Rock Band: The Day The Downloadable Music Died

It came in a big box. In it, were the drums, the guitar and the USB microphone. It was 2007. The plastic band era had begun. It was a hit the moment we set it up. We could finally sing and jam with our favourite popular hits. It was as real an experience as playing real instruments, something actual musicians would scoff at for years.


Harmonix’s DLC Streak on Rock Band lasted 281 weeks or over five years since 2007, pushing out new content on a weekly basis.
At the point when future releases ended, there are 4,253 songs on Rock Band, including 2,116 off the Rock Band Network.
There are over 1,200 artists in the full Rock Band setlist and over 130 million songs have been sold.

Harmonix, true to their words earlier this year, announced the end to its long streak of weekly DLC and any future support for it this week, very likely signalling the end an era, much after Activision called off development of future Guitar Hero games.

Rock Band brought the band experience to households, using avatars to represent you and your gang in your very own band you named yourself. You stepped up the gig roster and global leaderboards as you get better and better rapping on the five keys, before challenging the full setlist as a gig on its own. The use of social media online allowed players to post their activity and scores online, improving upon itself as character customisation was more in-depth in the later games.


Red Octane and Harmonix did develop Guitar Hero first in 2005, but even than Konami already had GuitarFreaks on PlayStation, with Harmonix themselves having worked on rhythm games such as Frequency, Amplitude and Konami’s own Karaoke Revolution. Soon, the general idea clicked and Harmonix developed the full “plastic band” game.

One key part of the Rock Band experience is the expansion of the possible songs one can obtain for gameplay through DLC. Songs went for US$1.99 to cover licensing costs, but Rock Band stood committed to this marketing model eventually churning DLC on a weekly basis. Rock Band was also backwards compatible to the earlier games to import music and the use ofits own instruments, as well as those from other plastic band brands, eliminating the need for consumers to get a new axe just for sequels.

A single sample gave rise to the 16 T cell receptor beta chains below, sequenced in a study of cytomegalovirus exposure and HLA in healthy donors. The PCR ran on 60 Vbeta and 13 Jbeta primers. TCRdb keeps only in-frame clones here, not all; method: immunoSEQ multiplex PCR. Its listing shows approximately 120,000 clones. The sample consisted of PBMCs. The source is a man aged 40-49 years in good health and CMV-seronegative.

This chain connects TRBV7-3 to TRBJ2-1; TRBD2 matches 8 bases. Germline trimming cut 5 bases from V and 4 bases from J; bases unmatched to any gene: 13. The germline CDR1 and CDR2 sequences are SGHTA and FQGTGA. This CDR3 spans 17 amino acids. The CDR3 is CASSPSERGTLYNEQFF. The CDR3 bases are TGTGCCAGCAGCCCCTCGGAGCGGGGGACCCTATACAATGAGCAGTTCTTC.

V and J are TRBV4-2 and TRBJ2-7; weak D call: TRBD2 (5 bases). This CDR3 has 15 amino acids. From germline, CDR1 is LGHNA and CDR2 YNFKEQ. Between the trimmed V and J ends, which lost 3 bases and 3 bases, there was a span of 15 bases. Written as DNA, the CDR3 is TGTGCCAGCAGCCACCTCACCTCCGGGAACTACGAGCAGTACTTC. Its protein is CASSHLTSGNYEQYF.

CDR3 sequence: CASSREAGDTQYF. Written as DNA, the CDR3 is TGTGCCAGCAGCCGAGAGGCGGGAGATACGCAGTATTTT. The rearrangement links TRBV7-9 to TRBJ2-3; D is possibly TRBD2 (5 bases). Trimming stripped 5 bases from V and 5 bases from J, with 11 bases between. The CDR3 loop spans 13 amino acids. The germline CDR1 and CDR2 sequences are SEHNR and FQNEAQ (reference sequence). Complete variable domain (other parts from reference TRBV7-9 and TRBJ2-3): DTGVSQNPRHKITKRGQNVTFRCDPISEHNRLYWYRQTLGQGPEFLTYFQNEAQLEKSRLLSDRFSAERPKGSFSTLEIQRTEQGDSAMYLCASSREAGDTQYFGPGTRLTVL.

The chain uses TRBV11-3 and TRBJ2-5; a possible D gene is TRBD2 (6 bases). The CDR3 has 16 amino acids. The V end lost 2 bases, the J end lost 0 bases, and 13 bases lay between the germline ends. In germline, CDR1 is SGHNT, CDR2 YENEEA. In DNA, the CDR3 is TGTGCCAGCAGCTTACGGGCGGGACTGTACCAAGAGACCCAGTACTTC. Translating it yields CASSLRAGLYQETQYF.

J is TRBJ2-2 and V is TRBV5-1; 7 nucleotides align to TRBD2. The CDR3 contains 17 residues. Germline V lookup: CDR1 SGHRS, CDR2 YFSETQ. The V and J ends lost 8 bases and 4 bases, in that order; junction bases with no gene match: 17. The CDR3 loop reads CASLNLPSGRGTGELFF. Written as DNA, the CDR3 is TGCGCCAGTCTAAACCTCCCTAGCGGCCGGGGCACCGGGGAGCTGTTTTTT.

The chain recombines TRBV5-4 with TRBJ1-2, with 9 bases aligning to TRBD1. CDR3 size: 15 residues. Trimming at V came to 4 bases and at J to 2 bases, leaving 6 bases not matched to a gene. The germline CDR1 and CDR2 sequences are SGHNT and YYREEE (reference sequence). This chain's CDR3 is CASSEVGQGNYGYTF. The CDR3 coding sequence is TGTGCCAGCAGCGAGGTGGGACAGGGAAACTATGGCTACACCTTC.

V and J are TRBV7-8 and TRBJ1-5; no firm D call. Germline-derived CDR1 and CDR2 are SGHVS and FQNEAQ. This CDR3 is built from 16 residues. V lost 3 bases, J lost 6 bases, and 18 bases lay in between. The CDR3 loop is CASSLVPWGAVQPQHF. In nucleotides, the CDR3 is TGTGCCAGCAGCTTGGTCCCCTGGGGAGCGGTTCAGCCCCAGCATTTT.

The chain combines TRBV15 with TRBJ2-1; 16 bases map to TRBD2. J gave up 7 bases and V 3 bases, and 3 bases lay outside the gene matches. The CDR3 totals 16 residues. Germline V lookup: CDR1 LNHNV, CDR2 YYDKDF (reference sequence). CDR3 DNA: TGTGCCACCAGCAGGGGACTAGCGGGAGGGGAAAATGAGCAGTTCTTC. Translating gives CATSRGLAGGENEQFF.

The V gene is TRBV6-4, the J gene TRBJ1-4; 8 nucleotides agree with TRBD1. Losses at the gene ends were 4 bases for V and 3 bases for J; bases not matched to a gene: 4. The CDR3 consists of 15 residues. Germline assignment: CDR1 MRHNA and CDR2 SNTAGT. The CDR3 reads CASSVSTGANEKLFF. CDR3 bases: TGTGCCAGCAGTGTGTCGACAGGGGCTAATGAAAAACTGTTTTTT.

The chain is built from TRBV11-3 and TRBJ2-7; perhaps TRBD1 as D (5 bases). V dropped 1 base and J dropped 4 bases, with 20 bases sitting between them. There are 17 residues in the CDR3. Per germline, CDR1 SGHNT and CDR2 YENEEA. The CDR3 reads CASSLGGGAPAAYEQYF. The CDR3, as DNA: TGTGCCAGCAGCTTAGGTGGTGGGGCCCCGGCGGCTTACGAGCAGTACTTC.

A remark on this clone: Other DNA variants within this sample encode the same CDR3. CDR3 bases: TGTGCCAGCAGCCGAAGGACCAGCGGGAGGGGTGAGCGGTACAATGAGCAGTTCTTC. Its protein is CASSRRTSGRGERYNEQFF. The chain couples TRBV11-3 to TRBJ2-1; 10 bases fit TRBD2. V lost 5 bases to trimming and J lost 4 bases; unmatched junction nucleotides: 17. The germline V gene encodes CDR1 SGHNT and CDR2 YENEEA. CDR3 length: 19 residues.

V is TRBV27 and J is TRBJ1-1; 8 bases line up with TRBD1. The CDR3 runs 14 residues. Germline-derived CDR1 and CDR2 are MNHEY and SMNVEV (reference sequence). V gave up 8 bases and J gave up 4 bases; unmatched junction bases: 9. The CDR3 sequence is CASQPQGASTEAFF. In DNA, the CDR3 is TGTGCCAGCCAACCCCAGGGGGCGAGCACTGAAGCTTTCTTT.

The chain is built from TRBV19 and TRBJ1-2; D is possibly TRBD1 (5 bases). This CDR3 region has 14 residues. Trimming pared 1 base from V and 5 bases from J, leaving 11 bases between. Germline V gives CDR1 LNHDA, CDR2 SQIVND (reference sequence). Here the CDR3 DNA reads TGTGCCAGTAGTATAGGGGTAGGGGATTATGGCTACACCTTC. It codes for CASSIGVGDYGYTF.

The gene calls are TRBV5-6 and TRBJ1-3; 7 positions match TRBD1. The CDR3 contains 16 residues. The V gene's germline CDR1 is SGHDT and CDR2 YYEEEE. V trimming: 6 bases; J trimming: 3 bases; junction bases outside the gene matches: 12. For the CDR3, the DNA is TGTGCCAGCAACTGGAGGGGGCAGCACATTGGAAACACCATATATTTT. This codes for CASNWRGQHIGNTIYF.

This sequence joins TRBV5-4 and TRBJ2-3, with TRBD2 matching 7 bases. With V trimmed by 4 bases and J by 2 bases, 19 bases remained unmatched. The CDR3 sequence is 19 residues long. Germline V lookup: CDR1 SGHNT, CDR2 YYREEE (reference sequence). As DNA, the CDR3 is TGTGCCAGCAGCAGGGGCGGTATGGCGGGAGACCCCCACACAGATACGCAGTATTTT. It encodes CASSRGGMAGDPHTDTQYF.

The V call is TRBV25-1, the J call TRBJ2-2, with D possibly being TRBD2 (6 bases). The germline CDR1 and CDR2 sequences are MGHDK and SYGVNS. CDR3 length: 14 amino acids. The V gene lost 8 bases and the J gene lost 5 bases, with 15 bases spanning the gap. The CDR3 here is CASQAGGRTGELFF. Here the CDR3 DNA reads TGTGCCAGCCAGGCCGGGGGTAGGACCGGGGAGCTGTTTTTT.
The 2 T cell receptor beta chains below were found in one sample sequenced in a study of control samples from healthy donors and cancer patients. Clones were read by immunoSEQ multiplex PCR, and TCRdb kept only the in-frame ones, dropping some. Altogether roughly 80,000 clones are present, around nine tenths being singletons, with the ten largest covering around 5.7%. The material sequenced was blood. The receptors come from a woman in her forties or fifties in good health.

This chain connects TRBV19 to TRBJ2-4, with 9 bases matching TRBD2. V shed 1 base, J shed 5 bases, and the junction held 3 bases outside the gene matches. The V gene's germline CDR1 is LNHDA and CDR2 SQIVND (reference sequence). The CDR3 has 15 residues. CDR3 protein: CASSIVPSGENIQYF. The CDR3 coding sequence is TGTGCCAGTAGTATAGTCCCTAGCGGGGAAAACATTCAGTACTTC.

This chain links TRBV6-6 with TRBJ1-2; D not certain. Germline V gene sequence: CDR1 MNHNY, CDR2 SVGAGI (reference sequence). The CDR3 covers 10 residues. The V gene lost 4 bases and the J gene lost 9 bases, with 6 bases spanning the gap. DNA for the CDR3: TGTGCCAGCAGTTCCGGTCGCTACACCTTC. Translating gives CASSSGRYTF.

But soon, the volume dialled down. Folks weren’t willing to pay for fake instruments to pretend to play a song during an ailing economy around 2009. The sudden rush of similar titles to oppose Rock Band, like DJ Hero, RockSmith, Band Hero and the very expansions and spin-offs of Rock Band and Guitar Hero themselves saturated the rhythm game genre more than consumers wanted, and sales of such games declined over the two factors.


The third installment of the game tried to add spice to the genre. Working with peripheral guru MadCatz to develop Pro instruments. Rock Band‘s optional true-to-life MIDI-compatible instruments brought full-chorded guitars, keyboard and drums and offered players to learn playing instruments as real ones, following the notes true to the chords and beats of the original song. Despite its dwindling sales, and the financial losses and sale from parent company Viacom, Rock Band still stood its ground. Harmonix went on to create Dance Central for Xbox 360 Kinect as motion-based dance and fitness games grew in popularity, soon fighting with Ubisoft’s multi-platform competitor Just Dance. Harmonix also released Rock Band Blitz in August 2012, a casual rhythm game title capable of exporting and importing of downloaded tracks from and to Rock Band 3

The future of the rhythm game is yet unknown in the closing chapters of the current game console generation. Harmonix may have ended DLC releases and support for one of the world’s most best-selling franchise, but I don’t think they’ll stop there, nor will the rhythm game genre die. Until we envision the full capability of the PlayStation 4, the next-generation Xbox with Kinect and maybe even the Wii U, the music will end, for now.